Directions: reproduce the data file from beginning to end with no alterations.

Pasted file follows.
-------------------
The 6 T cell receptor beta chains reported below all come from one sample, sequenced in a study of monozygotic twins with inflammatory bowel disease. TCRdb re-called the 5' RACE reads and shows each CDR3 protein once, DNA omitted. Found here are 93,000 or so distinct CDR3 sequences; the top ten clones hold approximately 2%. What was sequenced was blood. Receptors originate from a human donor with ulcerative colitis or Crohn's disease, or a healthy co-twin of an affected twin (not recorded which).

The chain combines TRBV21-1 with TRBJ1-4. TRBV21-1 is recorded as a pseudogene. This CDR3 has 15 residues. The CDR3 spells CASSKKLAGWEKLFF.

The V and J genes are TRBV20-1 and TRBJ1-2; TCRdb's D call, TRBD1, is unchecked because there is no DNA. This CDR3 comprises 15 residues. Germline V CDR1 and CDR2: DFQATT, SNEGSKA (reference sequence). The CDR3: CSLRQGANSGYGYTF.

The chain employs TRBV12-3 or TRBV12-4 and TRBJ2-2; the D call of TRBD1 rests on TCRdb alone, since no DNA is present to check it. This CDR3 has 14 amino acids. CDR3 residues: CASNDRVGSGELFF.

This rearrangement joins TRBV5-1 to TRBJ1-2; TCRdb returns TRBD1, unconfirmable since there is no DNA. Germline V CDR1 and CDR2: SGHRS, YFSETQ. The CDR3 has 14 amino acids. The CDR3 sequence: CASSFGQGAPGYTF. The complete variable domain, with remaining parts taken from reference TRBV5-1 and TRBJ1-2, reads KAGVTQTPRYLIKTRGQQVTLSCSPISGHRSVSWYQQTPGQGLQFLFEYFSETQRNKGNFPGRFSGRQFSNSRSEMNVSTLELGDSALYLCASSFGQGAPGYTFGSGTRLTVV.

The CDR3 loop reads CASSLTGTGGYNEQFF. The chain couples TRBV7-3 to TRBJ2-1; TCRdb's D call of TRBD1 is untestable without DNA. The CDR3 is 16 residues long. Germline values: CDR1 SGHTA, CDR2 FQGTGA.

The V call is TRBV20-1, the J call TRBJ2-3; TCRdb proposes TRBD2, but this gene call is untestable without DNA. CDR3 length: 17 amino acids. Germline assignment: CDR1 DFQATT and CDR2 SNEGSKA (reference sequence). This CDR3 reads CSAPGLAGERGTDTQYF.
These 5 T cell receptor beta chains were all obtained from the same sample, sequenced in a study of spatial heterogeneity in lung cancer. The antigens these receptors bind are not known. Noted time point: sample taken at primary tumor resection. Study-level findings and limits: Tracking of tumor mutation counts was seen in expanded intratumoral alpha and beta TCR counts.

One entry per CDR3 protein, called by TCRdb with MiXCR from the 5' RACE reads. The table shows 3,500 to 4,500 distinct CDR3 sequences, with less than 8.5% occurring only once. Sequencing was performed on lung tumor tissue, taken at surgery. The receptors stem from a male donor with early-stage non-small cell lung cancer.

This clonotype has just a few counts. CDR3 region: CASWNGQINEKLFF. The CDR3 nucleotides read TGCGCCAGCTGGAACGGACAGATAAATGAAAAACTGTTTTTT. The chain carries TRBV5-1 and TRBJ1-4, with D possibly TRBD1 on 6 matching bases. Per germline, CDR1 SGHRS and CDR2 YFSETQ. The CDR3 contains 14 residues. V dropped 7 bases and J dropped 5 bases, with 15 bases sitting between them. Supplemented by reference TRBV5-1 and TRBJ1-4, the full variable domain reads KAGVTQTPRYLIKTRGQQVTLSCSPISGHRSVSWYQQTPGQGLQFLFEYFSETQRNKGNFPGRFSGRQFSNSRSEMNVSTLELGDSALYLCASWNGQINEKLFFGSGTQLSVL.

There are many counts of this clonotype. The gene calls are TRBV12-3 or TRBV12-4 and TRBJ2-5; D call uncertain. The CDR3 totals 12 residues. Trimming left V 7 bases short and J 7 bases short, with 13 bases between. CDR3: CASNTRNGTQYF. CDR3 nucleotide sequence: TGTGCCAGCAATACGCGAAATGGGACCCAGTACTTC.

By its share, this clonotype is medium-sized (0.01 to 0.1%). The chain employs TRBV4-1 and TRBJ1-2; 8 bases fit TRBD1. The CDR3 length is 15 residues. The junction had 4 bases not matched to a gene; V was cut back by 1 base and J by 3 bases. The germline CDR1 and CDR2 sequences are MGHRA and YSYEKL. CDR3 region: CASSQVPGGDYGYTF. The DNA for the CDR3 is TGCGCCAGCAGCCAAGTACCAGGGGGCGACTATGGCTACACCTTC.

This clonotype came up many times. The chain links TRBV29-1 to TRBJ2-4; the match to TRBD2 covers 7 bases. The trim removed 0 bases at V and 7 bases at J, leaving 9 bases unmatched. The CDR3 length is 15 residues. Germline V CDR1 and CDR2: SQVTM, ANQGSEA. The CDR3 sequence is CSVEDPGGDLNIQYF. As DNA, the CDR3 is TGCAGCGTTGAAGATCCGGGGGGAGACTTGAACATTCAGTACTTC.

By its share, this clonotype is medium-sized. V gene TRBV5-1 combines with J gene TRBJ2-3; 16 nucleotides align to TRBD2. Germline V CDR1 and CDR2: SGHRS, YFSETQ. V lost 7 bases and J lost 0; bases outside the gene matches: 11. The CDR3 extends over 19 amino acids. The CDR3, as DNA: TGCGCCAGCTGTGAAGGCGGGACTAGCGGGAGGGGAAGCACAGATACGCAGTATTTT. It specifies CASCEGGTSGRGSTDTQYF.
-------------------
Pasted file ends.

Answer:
The 6 T cell receptor beta chains reported below all come from one sample, sequenced in a study of monozygotic twins with inflammatory bowel disease. TCRdb re-called the 5' RACE reads and shows each CDR3 protein once, DNA omitted. Found here are 93,000 or so distinct CDR3 sequences; the top ten clones hold approximately 2%. What was sequenced was blood. Receptors originate from a human donor with ulcerative colitis or Crohn's disease, or a healthy co-twin of an affected twin (not recorded which).

The chain combines TRBV21-1 with TRBJ1-4. TRBV21-1 is recorded as a pseudogene. This CDR3 has 15 residues. The CDR3 spells CASSKKLAGWEKLFF.

The V and J genes are TRBV20-1 and TRBJ1-2; TCRdb's D call, TRBD1, is unchecked because there is no DNA. This CDR3 comprises 15 residues. Germline V CDR1 and CDR2: DFQATT, SNEGSKA (reference sequence). The CDR3: CSLRQGANSGYGYTF.

The chain employs TRBV12-3 or TRBV12-4 and TRBJ2-2; the D call of TRBD1 rests on TCRdb alone, since no DNA is present to check it. This CDR3 has 14 amino acids. CDR3 residues: CASNDRVGSGELFF.

This rearrangement joins TRBV5-1 to TRBJ1-2; TCRdb returns TRBD1, unconfirmable since there is no DNA. Germline V CDR1 and CDR2: SGHRS, YFSETQ. The CDR3 has 14 amino acids. The CDR3 sequence: CASSFGQGAPGYTF. The complete variable domain, with remaining parts taken from reference TRBV5-1 and TRBJ1-2, reads KAGVTQTPRYLIKTRGQQVTLSCSPISGHRSVSWYQQTPGQGLQFLFEYFSETQRNKGNFPGRFSGRQFSNSRSEMNVSTLELGDSALYLCASSFGQGAPGYTFGSGTRLTVV.

The CDR3 loop reads CASSLTGTGGYNEQFF. The chain couples TRBV7-3 to TRBJ2-1; TCRdb's D call of TRBD1 is untestable without DNA. The CDR3 is 16 residues long. Germline values: CDR1 SGHTA, CDR2 FQGTGA.

The V call is TRBV20-1, the J call TRBJ2-3; TCRdb proposes TRBD2, but this gene call is untestable without DNA. CDR3 length: 17 amino acids. Germline assignment: CDR1 DFQATT and CDR2 SNEGSKA (reference sequence). This CDR3 reads CSAPGLAGERGTDTQYF.
These 5 T cell receptor beta chains were all obtained from the same sample, sequenced in a study of spatial heterogeneity in lung cancer. The antigens these receptors bind are not known. Noted time point: sample taken at primary tumor resection. Study-level findings and limits: Tracking of tumor mutation counts was seen in expanded intratumoral alpha and beta TCR counts.

One entry per CDR3 protein, called by TCRdb with MiXCR from the 5' RACE reads. The table shows 3,500 to 4,500 distinct CDR3 sequences, with less than 8.5% occurring only once. Sequencing was performed on lung tumor tissue, taken at surgery. The receptors stem from a male donor with early-stage non-small cell lung cancer.

This clonotype has just a few counts. CDR3 region: CASWNGQINEKLFF. The CDR3 nucleotides read TGCGCCAGCTGGAACGGACAGATAAATGAAAAACTGTTTTTT. The chain carries TRBV5-1 and TRBJ1-4, with D possibly TRBD1 on 6 matching bases. Per germline, CDR1 SGHRS and CDR2 YFSETQ. The CDR3 contains 14 residues. V dropped 7 bases and J dropped 5 bases, with 15 bases sitting between them. Supplemented by reference TRBV5-1 and TRBJ1-4, the full variable domain reads KAGVTQTPRYLIKTRGQQVTLSCSPISGHRSVSWYQQTPGQGLQFLFEYFSETQRNKGNFPGRFSGRQFSNSRSEMNVSTLELGDSALYLCASWNGQINEKLFFGSGTQLSVL.

There are many counts of this clonotype. The gene calls are TRBV12-3 or TRBV12-4 and TRBJ2-5; D call uncertain. The CDR3 totals 12 residues. Trimming left V 7 bases short and J 7 bases short, with 13 bases between. CDR3: CASNTRNGTQYF. CDR3 nucleotide sequence: TGTGCCAGCAATACGCGAAATGGGACCCAGTACTTC.

By its share, this clonotype is medium-sized (0.01 to 0.1%). The chain employs TRBV4-1 and TRBJ1-2; 8 bases fit TRBD1. The CDR3 length is 15 residues. The junction had 4 bases not matched to a gene; V was cut back by 1 base and J by 3 bases. The germline CDR1 and CDR2 sequences are MGHRA and YSYEKL. CDR3 region: CASSQVPGGDYGYTF. The DNA for the CDR3 is TGCGCCAGCAGCCAAGTACCAGGGGGCGACTATGGCTACACCTTC.

This clonotype came up many times. The chain links TRBV29-1 to TRBJ2-4; the match to TRBD2 covers 7 bases. The trim removed 0 bases at V and 7 bases at J, leaving 9 bases unmatched. The CDR3 length is 15 residues. Germline V CDR1 and CDR2: SQVTM, ANQGSEA. The CDR3 sequence is CSVEDPGGDLNIQYF. As DNA, the CDR3 is TGCAGCGTTGAAGATCCGGGGGGAGACTTGAACATTCAGTACTTC.

By its share, this clonotype is medium-sized. V gene TRBV5-1 combines with J gene TRBJ2-3; 16 nucleotides align to TRBD2. Germline V CDR1 and CDR2: SGHRS, YFSETQ. V lost 7 bases and J lost 0; bases outside the gene matches: 11. The CDR3 extends over 19 amino acids. The CDR3, as DNA: TGCGCCAGCTGTGAAGGCGGGACTAGCGGGAGGGGAAGCACAGATACGCAGTATTTT. It specifies CASCEGGTSGRGSTDTQYF.